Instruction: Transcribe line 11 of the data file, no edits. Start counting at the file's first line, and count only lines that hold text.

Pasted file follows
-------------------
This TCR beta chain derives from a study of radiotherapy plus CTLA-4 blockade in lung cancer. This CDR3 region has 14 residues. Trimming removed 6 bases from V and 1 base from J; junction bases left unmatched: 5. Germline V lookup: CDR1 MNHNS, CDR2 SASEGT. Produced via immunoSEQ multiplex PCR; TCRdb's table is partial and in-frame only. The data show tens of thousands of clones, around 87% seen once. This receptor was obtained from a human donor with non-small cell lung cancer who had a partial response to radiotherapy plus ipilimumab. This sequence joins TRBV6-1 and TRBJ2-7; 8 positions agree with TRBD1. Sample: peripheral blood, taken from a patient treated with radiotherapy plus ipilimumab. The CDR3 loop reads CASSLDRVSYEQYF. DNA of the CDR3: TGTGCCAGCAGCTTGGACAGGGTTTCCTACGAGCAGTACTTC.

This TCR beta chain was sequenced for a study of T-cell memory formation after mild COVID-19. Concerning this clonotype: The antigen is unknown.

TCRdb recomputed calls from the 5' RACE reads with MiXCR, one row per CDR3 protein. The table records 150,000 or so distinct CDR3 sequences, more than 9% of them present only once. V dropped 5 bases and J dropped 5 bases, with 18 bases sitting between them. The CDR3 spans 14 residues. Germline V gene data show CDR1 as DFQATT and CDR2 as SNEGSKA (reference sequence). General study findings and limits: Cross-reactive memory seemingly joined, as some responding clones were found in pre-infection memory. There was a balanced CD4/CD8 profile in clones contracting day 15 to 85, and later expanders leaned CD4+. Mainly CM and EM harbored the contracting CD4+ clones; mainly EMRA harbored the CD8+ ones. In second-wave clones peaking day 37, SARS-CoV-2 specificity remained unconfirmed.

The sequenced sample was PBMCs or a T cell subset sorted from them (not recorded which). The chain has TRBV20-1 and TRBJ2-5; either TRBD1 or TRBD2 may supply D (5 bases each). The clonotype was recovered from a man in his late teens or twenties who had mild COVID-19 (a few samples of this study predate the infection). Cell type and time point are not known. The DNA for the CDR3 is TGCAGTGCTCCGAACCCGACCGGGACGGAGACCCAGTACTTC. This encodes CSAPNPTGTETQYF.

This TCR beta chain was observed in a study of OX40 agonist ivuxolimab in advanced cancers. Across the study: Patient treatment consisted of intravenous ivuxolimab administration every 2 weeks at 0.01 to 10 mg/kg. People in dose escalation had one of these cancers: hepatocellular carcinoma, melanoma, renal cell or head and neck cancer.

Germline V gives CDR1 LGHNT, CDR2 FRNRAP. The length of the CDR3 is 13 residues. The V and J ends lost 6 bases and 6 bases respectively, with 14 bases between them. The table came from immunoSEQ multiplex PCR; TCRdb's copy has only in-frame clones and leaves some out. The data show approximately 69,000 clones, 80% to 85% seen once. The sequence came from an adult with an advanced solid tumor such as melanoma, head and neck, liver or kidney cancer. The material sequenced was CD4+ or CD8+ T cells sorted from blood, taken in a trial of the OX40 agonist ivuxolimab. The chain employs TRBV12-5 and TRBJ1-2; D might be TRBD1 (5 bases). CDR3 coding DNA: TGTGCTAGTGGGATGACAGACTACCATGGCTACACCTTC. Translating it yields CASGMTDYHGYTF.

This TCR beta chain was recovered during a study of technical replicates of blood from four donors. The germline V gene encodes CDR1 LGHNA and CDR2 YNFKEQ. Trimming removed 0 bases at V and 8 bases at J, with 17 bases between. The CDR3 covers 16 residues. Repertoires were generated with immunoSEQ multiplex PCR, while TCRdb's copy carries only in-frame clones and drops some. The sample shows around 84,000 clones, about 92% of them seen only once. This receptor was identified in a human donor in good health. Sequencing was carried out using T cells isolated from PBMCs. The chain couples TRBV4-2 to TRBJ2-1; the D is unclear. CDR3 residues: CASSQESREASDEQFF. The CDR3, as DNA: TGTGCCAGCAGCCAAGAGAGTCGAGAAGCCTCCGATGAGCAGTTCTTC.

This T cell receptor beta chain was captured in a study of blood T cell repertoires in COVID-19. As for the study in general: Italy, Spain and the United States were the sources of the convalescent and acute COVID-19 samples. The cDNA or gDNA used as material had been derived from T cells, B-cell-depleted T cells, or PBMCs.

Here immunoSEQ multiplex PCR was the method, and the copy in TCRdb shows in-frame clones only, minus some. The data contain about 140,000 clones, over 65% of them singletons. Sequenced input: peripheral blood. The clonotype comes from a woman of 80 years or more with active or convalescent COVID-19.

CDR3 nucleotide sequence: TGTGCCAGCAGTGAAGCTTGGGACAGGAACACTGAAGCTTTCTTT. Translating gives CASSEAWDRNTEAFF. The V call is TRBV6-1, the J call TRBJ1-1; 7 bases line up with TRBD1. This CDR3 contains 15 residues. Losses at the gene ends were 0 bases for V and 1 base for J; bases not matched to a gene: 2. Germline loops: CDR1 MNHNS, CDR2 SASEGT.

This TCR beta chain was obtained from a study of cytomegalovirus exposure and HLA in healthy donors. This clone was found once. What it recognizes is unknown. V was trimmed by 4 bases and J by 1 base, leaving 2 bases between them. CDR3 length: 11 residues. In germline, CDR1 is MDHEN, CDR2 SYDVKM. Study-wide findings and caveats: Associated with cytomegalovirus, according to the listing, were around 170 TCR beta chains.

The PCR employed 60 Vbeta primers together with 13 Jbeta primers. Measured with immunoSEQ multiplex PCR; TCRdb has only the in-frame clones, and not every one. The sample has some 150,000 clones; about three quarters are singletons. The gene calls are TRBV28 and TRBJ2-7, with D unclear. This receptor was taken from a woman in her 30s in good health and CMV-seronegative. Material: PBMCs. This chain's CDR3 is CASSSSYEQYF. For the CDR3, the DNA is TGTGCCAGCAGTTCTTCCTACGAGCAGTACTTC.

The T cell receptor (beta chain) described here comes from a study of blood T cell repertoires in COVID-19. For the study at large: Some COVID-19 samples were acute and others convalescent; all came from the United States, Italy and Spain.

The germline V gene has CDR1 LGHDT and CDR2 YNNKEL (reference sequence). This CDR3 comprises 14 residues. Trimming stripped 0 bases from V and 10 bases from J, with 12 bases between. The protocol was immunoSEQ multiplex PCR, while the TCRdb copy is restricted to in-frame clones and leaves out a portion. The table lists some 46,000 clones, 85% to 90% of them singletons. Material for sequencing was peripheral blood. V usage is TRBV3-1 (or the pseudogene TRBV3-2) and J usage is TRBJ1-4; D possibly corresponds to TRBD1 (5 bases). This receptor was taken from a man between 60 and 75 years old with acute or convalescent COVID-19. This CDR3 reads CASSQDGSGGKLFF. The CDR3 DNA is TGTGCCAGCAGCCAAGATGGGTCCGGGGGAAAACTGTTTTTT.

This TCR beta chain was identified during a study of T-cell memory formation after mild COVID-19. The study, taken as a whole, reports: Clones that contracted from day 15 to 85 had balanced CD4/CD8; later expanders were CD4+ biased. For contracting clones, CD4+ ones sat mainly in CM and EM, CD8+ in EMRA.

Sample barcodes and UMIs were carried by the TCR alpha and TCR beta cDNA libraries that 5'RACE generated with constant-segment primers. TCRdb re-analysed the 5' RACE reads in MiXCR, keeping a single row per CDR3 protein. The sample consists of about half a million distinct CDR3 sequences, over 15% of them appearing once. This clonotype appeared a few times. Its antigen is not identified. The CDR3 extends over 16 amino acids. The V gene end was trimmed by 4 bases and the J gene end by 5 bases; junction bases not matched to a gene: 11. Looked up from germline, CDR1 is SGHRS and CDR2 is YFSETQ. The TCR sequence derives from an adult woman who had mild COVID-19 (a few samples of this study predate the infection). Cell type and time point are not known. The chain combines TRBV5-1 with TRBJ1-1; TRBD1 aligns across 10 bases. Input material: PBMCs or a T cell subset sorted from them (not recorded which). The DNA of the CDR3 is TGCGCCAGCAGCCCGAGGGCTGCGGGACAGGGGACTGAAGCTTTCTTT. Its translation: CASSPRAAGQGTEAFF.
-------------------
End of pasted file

This TCR beta chain was obtained from a study of cytomegalovirus exposure and HLA in healthy donors. This clone was found once. What it recognizes is unknown. V was trimmed by 4 bases and J by 1 base, leaving 2 bases between them. CDR3 length: 11 residues. In germline, CDR1 is MDHEN, CDR2 SYDVKM. Study-wide findings and caveats: Associated with cytomegalovirus, according to the listing, were around 170 TCR beta chains.